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Justin Pinkney

Making Toonify Yourself

If you'd like to keep Toonify Yourself free for everyone to play with, please consider donating to cover running costs at Ko-fi:


So Doron Adler and I recently released our toonification translation model at our Toonify Yourself website. It turned out to be pretty popular with tens of thousands people visiting in the 22 hours it was running for, submitting almost a quarter of a million images for toonification.

regex to capture the above twitter link is:

It got quite a bit of interest on social media, and picked up on a few websites. Unfortunately we had to turn off the toonification server before costs started to get out of hand, but we're working on bringing it back so people can carry on playing with the model for free.

A lot of people have expressed interest in how the model work and how the website was run. So here's a blog post with some details on the traffic and running costs, as well as the technical details of how to run a deep neural network in the cloud serving tens of thousands of requests an hour!

Making an efficient Toonification model #

If you want to know about the details of the original Toonification model, see this blog post.

The original Toonification method involved an expensive optimisation process to encode a person's face using the blended StyleGAN model which can take several minutes to run even on a GPU. Clearly this wasn't going to cut it as a web app! A common pattern in deep learning is replacing expensive optimisations with more neural networks[^style-transfer]. We used the basic idea described in StyleGAN2 Distillation for Feed-Forward Image Manipulation[^distillation], i.e. training a pix2pixHD model to apply the transformation to any arbitrary image, rather than first having to perform the optimisation step.

Left: Original, Middle: Optimised, Right: pix2pixHD

The novel part here is that the pairs of images we use for the training process are pairs produced by the original FFHQ model and the blended model[^new-model]. Although the pix2pixHD model is only trained on image generated by the two StyleGAN models, when it's done we should be able to apply it to any image and get the same toonification result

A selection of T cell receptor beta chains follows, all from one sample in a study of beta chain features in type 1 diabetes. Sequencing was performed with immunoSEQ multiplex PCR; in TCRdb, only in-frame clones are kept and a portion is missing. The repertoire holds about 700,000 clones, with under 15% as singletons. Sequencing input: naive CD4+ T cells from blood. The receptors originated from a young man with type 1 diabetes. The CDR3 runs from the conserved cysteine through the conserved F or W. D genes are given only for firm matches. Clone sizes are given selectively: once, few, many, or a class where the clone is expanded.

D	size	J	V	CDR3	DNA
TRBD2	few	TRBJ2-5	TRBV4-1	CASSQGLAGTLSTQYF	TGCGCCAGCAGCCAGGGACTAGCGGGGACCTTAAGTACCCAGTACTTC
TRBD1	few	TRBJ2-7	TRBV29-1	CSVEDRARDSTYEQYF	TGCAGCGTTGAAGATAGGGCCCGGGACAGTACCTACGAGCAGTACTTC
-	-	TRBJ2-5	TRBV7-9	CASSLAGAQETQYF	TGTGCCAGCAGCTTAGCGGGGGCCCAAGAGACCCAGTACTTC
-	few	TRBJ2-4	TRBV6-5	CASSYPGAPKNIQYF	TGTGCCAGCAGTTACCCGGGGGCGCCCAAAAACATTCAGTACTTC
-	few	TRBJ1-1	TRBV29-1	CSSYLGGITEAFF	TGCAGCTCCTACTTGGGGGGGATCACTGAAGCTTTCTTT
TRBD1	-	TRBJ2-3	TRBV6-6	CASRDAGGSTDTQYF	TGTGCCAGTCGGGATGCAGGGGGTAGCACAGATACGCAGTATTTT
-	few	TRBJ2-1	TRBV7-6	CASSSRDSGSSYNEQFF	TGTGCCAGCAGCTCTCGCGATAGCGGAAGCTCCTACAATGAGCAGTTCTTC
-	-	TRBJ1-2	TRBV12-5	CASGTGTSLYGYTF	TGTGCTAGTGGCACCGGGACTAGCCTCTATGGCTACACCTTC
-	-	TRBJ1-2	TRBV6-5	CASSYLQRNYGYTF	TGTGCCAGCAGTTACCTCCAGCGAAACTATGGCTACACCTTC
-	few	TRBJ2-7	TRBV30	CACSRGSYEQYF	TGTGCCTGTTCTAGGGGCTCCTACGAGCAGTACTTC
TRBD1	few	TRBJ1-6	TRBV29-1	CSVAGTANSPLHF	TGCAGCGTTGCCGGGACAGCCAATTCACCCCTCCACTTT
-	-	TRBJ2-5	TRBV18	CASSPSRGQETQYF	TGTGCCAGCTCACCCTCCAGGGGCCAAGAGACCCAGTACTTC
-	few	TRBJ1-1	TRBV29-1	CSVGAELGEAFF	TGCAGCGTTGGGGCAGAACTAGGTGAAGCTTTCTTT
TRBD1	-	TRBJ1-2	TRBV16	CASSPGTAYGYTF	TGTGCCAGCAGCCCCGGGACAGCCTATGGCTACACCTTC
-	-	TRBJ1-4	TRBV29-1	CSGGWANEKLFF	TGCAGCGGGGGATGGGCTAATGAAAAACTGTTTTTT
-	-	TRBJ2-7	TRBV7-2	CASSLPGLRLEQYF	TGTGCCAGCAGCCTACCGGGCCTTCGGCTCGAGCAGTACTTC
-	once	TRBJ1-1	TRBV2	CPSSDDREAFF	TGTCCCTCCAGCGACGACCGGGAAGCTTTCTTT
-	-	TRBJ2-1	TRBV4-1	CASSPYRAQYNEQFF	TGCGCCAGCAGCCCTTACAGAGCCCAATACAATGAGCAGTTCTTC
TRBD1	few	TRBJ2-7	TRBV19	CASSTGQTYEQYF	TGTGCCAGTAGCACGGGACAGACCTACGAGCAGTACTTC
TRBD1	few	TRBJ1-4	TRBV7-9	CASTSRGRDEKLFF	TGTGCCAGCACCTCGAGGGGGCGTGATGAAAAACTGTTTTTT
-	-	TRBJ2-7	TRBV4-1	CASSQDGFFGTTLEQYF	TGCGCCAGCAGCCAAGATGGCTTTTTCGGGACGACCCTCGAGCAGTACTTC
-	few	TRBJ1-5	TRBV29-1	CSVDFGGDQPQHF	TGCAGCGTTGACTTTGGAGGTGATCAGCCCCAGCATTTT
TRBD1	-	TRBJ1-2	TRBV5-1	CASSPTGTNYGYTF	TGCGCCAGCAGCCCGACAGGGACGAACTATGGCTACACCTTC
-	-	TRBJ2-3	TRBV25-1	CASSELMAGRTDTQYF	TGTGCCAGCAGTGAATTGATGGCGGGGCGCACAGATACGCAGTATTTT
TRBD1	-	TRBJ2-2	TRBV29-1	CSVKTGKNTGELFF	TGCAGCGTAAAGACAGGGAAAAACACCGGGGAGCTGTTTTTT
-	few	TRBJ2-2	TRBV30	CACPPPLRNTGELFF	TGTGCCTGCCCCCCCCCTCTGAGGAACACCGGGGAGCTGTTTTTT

It even works on paintings!

Deploying the model #

So after the initial interest on Twitter about my experiments putting together a local web app for myself to run the Toonify model I decided to take a crack at putting up a website where anybody could run it on their own images.

First things first I wasn't going to be running anything on a GPU, so I needed to get the pix2pixHD model runnable on a CPU. The original pix2pixHD repo has some bugs which prevent inference without a GPU and I fixed these on my fork if anyone is interested. In the end I actually decided to export the model to ONNX format so I could run it using the ONNX runtime. This makes the dependencies more lightweight than trying to run using PyTorch and (I hope) the ONNX runtime is built with performance in mind.

I went for Google Cloud Run as a means of deploying the web app. All the thing needs to do is accept an image, run inference, and return the result. It's totally stateless so a good fit for the Cloud Run model. The use of Docker containers in Cloud Run meant that it was easy for me to bundle up any required dependencies, scalability was built right in and there is a generous free allowance (not generous enough it would turn out!).

So after a few evenings of putting together a small app using Flask and Bootstrap, things were ready to deploy!

Toonification in the Wild #

So after some beta testing with friends I announced the release of the Toonify Yourself website on Twitter. It quickly got some reasonable traffic and people seemed to be enjoying trying the model out on themselves.

Some were complaining that their faces were never detected no matter what they submitted, and I fairly quickly figured out (and many helpful people online started to point out) that it was an issue with image rotation on iPhones[^transpose].